Discover the cosmos! Each day a different image or photograph of our fascinating universe is featured, along with a brief explanation written by a professional astronomer.
2019 February 28
Explanation: On January 1, New Horizons swooped to within 3,500 kilometres of the Kuiper Belt world known as Ultima Thule. That's about 3 times closer than its July 2015 closest approach to Pluto. The spacecraft's unprecedented feat of navigational precision, supported by data from ground and space-based observing campaigns, was accomplished 6.6 billion kilometres (over 6 light-hours) from planet Earth. Six and a half minutes before closest approach to Ultima Thule it captured the nine frames used in this composite image. The most detailed picture possible of the farthest object ever explored, the image has a resolution of about 33 metres per pixel, revealing intriguing bright surface features and dark shadows near the terminator. A primitive Solar System object, Ultima Thule's two lobes combine to span just 30 kilometres. The larger lobe, referred to as Ultima, is recently understood to be flattened like a fluffy pancake, while the smaller, Thule, has a shape that resembles a dented walnut.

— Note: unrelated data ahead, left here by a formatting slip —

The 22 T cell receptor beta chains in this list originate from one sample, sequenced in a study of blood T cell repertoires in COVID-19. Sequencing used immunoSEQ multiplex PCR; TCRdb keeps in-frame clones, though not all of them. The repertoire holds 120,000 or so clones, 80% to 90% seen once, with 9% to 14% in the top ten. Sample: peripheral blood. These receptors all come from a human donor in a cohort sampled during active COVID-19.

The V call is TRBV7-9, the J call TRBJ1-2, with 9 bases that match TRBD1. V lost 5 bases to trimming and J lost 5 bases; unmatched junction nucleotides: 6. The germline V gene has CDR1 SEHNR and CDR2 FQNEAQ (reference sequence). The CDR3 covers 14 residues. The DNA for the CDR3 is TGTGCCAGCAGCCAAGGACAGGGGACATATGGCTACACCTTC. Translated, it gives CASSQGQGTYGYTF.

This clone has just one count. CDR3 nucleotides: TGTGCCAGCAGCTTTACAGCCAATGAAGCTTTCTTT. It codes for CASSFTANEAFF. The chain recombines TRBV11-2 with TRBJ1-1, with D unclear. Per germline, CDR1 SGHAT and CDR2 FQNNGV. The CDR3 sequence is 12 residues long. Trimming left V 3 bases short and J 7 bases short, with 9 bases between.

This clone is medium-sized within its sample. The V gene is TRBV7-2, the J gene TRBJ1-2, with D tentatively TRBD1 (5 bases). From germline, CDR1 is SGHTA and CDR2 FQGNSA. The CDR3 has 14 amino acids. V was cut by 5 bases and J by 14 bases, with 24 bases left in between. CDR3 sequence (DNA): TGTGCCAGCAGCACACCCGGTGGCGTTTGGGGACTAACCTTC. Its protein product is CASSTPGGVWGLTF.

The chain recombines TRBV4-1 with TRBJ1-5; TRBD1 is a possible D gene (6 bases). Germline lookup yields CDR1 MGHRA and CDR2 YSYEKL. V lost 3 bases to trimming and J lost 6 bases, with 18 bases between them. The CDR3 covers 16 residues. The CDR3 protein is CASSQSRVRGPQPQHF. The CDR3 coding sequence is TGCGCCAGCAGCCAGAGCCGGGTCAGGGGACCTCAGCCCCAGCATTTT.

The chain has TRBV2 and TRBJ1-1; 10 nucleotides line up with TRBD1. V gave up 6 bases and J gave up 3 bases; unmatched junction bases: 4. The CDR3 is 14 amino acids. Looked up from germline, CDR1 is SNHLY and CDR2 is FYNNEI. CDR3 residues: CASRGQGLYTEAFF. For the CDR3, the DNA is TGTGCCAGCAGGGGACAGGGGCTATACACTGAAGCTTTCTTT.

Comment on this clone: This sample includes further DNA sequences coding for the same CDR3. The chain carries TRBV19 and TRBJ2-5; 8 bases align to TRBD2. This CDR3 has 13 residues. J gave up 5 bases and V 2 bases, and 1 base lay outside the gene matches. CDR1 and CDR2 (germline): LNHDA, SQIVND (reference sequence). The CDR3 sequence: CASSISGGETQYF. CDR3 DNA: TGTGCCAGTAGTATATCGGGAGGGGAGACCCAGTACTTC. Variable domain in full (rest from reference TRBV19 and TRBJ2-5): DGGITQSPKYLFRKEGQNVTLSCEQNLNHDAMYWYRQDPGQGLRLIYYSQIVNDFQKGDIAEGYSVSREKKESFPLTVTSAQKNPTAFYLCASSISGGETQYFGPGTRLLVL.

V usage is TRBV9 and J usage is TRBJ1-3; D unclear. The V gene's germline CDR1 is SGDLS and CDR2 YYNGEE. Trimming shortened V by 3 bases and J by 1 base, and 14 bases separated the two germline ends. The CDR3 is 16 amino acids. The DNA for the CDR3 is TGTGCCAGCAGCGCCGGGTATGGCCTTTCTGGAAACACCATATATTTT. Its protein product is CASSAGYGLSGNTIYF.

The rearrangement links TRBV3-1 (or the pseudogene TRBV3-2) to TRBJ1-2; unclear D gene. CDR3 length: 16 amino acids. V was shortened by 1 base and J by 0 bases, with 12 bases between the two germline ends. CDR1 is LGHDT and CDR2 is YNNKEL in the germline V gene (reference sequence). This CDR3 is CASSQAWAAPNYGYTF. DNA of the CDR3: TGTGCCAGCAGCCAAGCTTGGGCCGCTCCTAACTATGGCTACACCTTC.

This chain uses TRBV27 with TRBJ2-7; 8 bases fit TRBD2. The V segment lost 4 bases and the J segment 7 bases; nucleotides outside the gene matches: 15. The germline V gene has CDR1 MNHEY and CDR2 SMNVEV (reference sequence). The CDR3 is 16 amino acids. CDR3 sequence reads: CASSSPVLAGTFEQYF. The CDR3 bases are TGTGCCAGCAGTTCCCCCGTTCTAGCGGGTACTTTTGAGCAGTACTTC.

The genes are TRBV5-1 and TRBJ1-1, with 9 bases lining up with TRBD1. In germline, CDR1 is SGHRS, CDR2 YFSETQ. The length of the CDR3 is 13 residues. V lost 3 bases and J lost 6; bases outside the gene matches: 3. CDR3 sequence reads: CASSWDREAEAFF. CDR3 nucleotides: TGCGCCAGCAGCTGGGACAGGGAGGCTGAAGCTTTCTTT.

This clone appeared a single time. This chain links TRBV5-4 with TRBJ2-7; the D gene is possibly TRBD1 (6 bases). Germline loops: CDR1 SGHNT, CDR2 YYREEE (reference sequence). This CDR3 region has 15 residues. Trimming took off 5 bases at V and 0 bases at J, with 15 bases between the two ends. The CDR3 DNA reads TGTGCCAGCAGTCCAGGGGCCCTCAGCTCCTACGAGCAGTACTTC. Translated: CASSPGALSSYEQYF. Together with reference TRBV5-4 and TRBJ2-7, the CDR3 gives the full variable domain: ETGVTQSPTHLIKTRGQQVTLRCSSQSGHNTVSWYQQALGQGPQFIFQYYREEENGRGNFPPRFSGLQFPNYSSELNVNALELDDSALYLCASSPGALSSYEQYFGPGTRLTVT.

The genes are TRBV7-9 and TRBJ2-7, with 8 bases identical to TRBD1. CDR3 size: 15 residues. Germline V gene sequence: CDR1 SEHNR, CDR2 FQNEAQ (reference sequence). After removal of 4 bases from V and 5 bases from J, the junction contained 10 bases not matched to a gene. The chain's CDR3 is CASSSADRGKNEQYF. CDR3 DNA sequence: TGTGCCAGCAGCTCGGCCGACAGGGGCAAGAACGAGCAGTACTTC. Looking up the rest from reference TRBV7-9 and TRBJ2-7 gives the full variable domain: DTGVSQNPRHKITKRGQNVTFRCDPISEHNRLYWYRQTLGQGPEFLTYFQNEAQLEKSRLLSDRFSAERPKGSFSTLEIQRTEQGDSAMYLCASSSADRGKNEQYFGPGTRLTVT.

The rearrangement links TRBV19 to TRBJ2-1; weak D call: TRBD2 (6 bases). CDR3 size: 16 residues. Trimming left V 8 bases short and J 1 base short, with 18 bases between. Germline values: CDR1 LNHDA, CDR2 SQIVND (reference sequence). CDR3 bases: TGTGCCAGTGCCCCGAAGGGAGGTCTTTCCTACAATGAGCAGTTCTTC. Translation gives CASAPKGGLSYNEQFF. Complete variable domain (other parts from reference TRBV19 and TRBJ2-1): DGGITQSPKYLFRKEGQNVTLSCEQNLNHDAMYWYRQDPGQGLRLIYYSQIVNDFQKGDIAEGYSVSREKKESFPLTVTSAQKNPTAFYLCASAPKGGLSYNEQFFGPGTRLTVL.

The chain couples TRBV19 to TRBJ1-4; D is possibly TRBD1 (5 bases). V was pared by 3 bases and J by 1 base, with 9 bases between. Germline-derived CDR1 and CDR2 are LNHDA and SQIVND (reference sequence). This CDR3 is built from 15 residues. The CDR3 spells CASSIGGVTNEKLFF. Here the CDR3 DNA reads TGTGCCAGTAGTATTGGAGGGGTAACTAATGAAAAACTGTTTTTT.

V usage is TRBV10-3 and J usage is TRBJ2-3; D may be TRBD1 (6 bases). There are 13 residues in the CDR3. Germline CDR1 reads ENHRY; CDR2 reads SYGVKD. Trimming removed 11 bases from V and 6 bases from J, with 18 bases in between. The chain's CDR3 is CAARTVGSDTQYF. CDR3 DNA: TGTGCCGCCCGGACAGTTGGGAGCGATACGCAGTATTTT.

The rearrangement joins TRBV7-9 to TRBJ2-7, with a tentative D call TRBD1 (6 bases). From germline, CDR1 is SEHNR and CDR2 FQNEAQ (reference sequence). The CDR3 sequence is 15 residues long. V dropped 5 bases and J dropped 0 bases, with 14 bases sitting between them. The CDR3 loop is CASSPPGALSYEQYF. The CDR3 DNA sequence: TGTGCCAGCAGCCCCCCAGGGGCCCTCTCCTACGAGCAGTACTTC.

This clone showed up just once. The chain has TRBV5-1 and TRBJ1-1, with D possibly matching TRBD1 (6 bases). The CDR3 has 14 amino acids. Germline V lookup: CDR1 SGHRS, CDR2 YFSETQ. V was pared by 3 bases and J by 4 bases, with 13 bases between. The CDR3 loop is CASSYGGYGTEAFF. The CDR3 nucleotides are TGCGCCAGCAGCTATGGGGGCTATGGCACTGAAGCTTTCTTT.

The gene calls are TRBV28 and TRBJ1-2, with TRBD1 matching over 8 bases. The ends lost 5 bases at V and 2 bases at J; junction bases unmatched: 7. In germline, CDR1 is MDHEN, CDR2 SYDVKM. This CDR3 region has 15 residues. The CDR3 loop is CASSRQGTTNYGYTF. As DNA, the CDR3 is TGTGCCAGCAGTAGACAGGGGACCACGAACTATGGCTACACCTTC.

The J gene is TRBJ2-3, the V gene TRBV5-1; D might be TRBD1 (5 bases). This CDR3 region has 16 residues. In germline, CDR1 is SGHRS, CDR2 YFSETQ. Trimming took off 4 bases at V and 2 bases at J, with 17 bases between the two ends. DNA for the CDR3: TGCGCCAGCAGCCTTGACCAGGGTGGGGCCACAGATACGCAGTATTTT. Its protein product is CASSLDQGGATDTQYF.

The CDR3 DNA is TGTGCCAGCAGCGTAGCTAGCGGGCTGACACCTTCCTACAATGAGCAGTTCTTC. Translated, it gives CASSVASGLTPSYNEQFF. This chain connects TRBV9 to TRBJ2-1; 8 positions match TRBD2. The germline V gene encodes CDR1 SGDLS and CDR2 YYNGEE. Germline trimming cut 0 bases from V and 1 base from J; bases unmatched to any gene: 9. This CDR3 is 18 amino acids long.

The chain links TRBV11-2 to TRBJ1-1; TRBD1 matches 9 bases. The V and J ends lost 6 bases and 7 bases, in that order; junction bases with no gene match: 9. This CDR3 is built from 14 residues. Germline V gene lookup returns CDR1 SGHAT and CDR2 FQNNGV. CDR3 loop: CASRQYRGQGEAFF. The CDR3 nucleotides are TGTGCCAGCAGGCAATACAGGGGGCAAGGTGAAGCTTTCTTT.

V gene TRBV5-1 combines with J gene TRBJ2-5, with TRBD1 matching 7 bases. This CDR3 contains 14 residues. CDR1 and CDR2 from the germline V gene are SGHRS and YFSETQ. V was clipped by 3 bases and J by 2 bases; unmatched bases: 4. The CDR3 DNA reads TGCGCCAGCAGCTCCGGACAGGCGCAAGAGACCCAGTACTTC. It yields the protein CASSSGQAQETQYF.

Authors & editors:
Jerry Bonnell (UMCP)
NASA Official: Phillip Newman Specific rights apply.
A service of: ASD at NASA / GSFC
& Michigan Tech. U.